Forumk Strategic Planning UK Interest Rates History – What Does It Bring For You?

UK Interest Rates History – What Does It Bring For You?

If you have been keeping an eye on the UK industry, you may already know that the Bank Of England has increased the interest rates from 0.5 percent to 0.75 percent after much hype.

Expecting solid employment levels, strengthening of the economy, a potential increase in wages, and more consumer spending aspects have played a vital role in this decision.

The Bank’s key aspect is to keep up with the increasing cost of living – called as Inflation – under control. It uses the prime key interest rate, called as the base rate or Bank rate, which proves to be a point of reference for how much banks and the developing economies pay their savers and charge from their borrowers in terms of interest.

Generally, an increase in the Bank rate is a good sign for the UK’s 45 million savers and borrowers with poor credit ratings – however, the reality is a bit more nuanced.

The Key Aspects are:

Interest rate facts:

  • The average standard variable mortgage rate is 4.72 percent
  • More than 3.5 million residential mortgages are on a tracker or variable rate
  • On a £150,000 variable mortgage, an increase of 0.75 percent will raise the annual cost by £224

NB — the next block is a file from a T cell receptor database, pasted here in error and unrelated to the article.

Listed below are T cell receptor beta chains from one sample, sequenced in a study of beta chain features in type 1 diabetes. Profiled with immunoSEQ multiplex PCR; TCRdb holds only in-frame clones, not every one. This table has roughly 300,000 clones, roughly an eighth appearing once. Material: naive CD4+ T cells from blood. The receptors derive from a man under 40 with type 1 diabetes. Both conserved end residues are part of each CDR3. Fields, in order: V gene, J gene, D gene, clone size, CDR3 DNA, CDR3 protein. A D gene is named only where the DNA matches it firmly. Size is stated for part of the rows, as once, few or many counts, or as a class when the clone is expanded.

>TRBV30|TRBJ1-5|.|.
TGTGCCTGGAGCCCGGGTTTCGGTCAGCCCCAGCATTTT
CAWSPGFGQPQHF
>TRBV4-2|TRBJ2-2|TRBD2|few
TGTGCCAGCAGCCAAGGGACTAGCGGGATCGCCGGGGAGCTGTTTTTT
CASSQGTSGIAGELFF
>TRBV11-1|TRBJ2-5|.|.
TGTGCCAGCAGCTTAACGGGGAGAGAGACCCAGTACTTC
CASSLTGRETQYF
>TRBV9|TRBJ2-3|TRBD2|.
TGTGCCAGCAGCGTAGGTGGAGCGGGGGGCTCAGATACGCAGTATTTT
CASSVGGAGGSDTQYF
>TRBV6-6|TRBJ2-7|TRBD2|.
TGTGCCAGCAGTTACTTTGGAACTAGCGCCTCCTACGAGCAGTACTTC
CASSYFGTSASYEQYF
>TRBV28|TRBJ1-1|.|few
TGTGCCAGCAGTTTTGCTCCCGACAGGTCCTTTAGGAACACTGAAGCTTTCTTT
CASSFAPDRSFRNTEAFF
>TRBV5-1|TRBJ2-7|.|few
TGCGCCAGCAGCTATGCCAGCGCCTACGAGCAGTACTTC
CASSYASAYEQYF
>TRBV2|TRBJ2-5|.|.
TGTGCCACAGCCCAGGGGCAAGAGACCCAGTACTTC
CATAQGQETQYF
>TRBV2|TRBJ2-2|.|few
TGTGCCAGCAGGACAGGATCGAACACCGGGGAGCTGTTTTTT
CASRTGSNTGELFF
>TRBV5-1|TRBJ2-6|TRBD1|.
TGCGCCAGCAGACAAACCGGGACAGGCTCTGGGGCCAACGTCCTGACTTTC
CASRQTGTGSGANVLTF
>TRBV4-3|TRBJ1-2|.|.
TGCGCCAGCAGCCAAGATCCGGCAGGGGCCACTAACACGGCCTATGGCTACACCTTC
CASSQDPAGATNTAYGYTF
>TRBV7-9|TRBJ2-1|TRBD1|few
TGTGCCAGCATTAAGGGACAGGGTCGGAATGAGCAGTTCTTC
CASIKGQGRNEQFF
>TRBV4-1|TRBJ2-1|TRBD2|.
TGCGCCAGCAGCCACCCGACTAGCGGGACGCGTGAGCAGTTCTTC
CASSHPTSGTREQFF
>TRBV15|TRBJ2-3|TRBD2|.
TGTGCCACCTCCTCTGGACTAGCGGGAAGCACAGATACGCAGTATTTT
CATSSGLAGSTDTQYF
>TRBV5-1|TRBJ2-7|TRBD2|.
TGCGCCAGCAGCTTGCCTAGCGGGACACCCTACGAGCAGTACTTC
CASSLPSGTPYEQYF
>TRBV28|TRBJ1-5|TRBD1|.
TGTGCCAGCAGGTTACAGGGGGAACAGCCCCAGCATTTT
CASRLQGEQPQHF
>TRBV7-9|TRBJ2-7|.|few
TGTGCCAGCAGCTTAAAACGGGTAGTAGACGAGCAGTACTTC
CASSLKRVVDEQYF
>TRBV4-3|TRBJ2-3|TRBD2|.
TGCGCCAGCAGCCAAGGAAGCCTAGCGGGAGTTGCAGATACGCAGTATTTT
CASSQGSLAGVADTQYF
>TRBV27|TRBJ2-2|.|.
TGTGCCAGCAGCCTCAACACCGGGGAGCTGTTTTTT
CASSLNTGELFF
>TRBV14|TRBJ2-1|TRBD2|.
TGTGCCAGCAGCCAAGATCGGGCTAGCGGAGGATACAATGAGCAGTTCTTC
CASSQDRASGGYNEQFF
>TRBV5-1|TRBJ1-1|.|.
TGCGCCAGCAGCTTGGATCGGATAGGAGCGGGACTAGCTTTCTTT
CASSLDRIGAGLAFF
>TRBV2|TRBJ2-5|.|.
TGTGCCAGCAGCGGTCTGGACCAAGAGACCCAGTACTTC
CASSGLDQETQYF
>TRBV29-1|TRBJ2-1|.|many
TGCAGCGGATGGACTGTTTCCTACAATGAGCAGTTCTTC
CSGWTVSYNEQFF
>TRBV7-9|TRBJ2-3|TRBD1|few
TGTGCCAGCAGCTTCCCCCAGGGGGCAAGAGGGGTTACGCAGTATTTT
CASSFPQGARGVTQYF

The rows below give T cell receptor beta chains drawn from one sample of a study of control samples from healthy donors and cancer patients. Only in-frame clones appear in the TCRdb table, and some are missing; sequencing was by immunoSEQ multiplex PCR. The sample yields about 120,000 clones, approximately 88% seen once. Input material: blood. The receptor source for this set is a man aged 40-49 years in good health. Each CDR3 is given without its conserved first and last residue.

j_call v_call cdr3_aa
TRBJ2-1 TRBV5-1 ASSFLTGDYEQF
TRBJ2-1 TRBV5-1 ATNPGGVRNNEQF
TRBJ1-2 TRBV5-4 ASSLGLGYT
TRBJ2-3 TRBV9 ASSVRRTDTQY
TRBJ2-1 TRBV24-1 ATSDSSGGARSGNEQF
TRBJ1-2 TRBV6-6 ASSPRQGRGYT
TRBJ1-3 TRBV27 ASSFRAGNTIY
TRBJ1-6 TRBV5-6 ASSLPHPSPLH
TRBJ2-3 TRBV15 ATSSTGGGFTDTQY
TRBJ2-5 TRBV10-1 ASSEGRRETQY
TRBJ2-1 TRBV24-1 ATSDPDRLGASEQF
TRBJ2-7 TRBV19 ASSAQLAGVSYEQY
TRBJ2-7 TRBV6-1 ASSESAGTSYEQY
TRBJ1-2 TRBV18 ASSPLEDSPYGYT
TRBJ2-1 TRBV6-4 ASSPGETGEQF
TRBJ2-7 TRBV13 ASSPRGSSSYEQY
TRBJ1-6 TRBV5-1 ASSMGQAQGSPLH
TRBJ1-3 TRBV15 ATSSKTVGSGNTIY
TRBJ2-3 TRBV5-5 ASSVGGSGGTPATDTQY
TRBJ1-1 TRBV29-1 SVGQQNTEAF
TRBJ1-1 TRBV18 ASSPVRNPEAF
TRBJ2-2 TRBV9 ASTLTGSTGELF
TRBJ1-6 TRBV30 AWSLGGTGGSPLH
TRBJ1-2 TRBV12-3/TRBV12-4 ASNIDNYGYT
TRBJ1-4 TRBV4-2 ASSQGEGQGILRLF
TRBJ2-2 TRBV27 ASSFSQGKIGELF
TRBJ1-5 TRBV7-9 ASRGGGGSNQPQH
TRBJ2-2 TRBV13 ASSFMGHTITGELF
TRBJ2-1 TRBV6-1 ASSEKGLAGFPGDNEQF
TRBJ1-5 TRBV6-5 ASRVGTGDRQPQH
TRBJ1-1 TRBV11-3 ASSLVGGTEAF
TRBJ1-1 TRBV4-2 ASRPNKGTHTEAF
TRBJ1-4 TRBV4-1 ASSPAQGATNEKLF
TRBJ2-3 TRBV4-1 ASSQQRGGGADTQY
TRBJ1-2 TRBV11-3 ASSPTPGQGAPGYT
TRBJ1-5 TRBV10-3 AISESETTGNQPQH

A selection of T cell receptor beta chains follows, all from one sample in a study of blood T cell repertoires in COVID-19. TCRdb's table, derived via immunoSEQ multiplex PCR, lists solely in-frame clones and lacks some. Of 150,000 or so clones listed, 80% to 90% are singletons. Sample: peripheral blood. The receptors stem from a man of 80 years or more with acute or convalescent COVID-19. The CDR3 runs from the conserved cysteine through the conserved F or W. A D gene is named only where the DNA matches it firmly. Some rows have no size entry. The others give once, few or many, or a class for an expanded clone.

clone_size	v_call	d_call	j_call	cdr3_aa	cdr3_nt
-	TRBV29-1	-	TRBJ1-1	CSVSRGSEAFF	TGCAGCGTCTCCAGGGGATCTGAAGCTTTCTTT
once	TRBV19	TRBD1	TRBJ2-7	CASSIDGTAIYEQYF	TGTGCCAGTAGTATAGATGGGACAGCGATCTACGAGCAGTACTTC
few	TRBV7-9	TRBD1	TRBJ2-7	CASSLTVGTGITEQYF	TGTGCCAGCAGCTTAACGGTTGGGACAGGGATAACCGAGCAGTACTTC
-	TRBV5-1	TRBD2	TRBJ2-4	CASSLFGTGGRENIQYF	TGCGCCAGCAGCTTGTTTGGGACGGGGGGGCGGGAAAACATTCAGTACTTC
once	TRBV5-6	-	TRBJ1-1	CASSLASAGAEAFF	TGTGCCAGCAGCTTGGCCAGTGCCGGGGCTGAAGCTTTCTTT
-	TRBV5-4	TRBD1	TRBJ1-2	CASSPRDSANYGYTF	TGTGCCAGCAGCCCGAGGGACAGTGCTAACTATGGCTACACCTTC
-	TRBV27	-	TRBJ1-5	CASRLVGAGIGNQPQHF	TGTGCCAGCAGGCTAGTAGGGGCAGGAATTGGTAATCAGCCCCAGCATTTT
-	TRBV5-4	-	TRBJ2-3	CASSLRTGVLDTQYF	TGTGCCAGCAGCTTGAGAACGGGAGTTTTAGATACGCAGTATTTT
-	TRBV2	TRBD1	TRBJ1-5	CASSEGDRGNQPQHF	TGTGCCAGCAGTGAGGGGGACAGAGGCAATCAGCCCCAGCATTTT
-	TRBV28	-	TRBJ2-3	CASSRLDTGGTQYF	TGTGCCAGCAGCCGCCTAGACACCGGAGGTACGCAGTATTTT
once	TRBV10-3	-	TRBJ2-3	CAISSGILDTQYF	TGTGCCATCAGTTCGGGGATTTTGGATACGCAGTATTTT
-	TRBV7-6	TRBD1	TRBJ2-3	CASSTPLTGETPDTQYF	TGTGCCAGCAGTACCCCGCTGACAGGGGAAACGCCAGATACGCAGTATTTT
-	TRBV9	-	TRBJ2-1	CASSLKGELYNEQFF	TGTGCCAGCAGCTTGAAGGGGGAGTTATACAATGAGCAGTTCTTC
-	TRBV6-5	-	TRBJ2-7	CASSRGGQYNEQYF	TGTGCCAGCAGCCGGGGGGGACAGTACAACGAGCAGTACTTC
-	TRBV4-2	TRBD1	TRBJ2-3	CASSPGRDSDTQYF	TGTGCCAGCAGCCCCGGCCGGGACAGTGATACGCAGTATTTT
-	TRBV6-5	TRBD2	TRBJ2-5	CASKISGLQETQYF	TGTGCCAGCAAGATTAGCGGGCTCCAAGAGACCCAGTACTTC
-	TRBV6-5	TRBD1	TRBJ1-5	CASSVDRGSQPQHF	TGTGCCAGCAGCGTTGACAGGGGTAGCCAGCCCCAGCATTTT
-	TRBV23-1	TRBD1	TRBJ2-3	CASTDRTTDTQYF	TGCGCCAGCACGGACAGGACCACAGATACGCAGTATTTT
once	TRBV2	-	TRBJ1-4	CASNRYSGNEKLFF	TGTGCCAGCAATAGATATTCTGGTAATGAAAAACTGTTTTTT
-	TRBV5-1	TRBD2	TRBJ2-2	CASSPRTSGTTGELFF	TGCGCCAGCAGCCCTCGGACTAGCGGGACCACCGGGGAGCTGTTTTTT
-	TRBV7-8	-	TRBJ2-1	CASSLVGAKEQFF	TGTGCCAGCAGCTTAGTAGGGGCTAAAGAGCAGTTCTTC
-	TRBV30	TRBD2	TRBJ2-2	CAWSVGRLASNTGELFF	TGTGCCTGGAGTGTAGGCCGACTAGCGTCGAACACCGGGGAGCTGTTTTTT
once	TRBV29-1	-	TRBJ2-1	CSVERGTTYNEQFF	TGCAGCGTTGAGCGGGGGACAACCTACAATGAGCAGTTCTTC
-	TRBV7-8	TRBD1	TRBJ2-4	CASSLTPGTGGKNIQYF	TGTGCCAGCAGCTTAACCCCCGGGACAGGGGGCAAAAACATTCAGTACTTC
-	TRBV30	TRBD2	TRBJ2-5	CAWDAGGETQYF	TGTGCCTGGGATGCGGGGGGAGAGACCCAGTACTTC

A bank rate increase does not assure an equivalent increase in the interest rate being paid to the savers. Half of it did not move after the last increase in the rate. Check out the UK interest rate history today!

No easy access saving account at the main High Street bank pays an interest rate of more than 0.5 percent.

Variable-rate mortgages

When considering the UK, around 9.1 million households run on mortgage.  Out of all these, more than 3.5 million are on a tracker or variable rate. These homeowners would be the most affected, as their monthly payments would increase. Although this is a small increase, which will not be specifically painful for most of the homeowners out there today, but some may find it to be an extra burden.

Those on such tracker rates tend to be older, and with comparatively small outstanding mortgage balances. The average outstanding balance is around£112,000. For someone with 20 years left on their mortgage will find their monthly bill increasing by approx £14 a month. However, those who have a larger balance will definitely see an increase in their mortgage bills.